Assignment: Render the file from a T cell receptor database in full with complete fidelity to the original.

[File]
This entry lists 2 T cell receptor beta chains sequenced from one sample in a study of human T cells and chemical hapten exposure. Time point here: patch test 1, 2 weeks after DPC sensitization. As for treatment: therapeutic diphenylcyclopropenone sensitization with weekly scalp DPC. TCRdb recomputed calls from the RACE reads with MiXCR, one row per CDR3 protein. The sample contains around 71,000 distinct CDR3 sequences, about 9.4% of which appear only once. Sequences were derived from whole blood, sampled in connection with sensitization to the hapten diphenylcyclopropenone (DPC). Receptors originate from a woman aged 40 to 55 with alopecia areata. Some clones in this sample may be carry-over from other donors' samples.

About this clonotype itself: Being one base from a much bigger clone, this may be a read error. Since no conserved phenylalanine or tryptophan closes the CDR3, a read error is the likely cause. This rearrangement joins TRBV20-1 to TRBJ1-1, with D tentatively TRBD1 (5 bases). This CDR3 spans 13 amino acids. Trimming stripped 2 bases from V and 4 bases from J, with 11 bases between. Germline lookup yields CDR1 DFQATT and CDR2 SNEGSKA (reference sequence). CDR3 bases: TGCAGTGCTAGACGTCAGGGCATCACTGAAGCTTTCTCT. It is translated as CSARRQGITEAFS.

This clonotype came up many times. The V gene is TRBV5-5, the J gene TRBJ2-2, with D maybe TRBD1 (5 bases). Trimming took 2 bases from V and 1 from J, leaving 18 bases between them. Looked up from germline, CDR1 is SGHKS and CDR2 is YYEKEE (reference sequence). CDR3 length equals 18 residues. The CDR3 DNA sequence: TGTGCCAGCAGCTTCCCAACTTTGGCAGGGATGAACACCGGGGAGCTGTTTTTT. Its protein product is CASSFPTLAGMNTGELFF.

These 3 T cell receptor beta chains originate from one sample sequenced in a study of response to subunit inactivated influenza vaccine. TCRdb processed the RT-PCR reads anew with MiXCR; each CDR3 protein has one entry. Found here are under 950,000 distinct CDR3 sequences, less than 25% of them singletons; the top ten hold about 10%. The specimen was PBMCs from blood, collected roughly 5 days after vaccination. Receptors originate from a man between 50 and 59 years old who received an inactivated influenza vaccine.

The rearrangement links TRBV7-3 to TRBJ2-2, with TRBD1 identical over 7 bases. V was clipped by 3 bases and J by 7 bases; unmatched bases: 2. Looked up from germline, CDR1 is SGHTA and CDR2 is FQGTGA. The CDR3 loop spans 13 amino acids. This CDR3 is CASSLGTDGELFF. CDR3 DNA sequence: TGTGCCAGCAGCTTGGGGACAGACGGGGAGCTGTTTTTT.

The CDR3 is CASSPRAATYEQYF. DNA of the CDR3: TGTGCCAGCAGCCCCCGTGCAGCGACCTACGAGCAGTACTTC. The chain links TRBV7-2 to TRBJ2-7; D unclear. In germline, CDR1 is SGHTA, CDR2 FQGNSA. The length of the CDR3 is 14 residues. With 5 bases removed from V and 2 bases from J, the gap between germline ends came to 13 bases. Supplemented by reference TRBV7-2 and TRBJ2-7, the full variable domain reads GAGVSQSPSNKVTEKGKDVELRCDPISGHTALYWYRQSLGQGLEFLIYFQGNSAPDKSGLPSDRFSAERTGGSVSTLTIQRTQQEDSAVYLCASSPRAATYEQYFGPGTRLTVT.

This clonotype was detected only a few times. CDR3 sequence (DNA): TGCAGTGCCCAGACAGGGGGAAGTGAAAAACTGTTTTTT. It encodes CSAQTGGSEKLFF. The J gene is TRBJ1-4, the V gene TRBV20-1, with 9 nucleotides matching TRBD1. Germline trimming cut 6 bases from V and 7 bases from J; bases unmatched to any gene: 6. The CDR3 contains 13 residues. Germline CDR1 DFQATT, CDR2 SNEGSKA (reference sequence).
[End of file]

This entry lists 2 T cell receptor beta chains sequenced from one sample in a study of human T cells and chemical hapten exposure. Time point here: patch test 1, 2 weeks after DPC sensitization. As for treatment: therapeutic diphenylcyclopropenone sensitization with weekly scalp DPC. TCRdb recomputed calls from the RACE reads with MiXCR, one row per CDR3 protein. The sample contains around 71,000 distinct CDR3 sequences, about 9.4% of which appear only once. Sequences were derived from whole blood, sampled in connection with sensitization to the hapten diphenylcyclopropenone (DPC). Receptors originate from a woman aged 40 to 55 with alopecia areata. Some clones in this sample may be carry-over from other donors' samples.

About this clonotype itself: Being one base from a much bigger clone, this may be a read error. Since no conserved phenylalanine or tryptophan closes the CDR3, a read error is the likely cause. This rearrangement joins TRBV20-1 to TRBJ1-1, with D tentatively TRBD1 (5 bases). This CDR3 spans 13 amino acids. Trimming stripped 2 bases from V and 4 bases from J, with 11 bases between. Germline lookup yields CDR1 DFQATT and CDR2 SNEGSKA (reference sequence). CDR3 bases: TGCAGTGCTAGACGTCAGGGCATCACTGAAGCTTTCTCT. It is translated as CSARRQGITEAFS.

This clonotype came up many times. The V gene is TRBV5-5, the J gene TRBJ2-2, with D maybe TRBD1 (5 bases). Trimming took 2 bases from V and 1 from J, leaving 18 bases between them. Looked up from germline, CDR1 is SGHKS and CDR2 is YYEKEE (reference sequence). CDR3 length equals 18 residues. The CDR3 DNA sequence: TGTGCCAGCAGCTTCCCAACTTTGGCAGGGATGAACACCGGGGAGCTGTTTTTT. Its protein product is CASSFPTLAGMNTGELFF.

These 3 T cell receptor beta chains originate from one sample sequenced in a study of response to subunit inactivated influenza vaccine. TCRdb processed the RT-PCR reads anew with MiXCR; each CDR3 protein has one entry. Found here are under 950,000 distinct CDR3 sequences, less than 25% of them singletons; the top ten hold about 10%. The specimen was PBMCs from blood, collected roughly 5 days after vaccination. Receptors originate from a man between 50 and 59 years old who received an inactivated influenza vaccine.

The rearrangement links TRBV7-3 to TRBJ2-2, with TRBD1 identical over 7 bases. V was clipped by 3 bases and J by 7 bases; unmatched bases: 2. Looked up from germline, CDR1 is SGHTA and CDR2 is FQGTGA. The CDR3 loop spans 13 amino acids. This CDR3 is CASSLGTDGELFF. CDR3 DNA sequence: TGTGCCAGCAGCTTGGGGACAGACGGGGAGCTGTTTTTT.

The CDR3 is CASSPRAATYEQYF. DNA of the CDR3: TGTGCCAGCAGCCCCCGTGCAGCGACCTACGAGCAGTACTTC. The chain links TRBV7-2 to TRBJ2-7; D unclear. In germline, CDR1 is SGHTA, CDR2 FQGNSA. The length of the CDR3 is 14 residues. With 5 bases removed from V and 2 bases from J, the gap between germline ends came to 13 bases. Supplemented by reference TRBV7-2 and TRBJ2-7, the full variable domain reads GAGVSQSPSNKVTEKGKDVELRCDPISGHTALYWYRQSLGQGLEFLIYFQGNSAPDKSGLPSDRFSAERTGGSVSTLTIQRTQQEDSAVYLCASSPRAATYEQYFGPGTRLTVT.

This clonotype was detected only a few times. CDR3 sequence (DNA): TGCAGTGCCCAGACAGGGGGAAGTGAAAAACTGTTTTTT. It encodes CSAQTGGSEKLFF. The J gene is TRBJ1-4, the V gene TRBV20-1, with 9 nucleotides matching TRBD1. Germline trimming cut 6 bases from V and 7 bases from J; bases unmatched to any gene: 6. The CDR3 contains 13 residues. Germline CDR1 DFQATT, CDR2 SNEGSKA (reference sequence).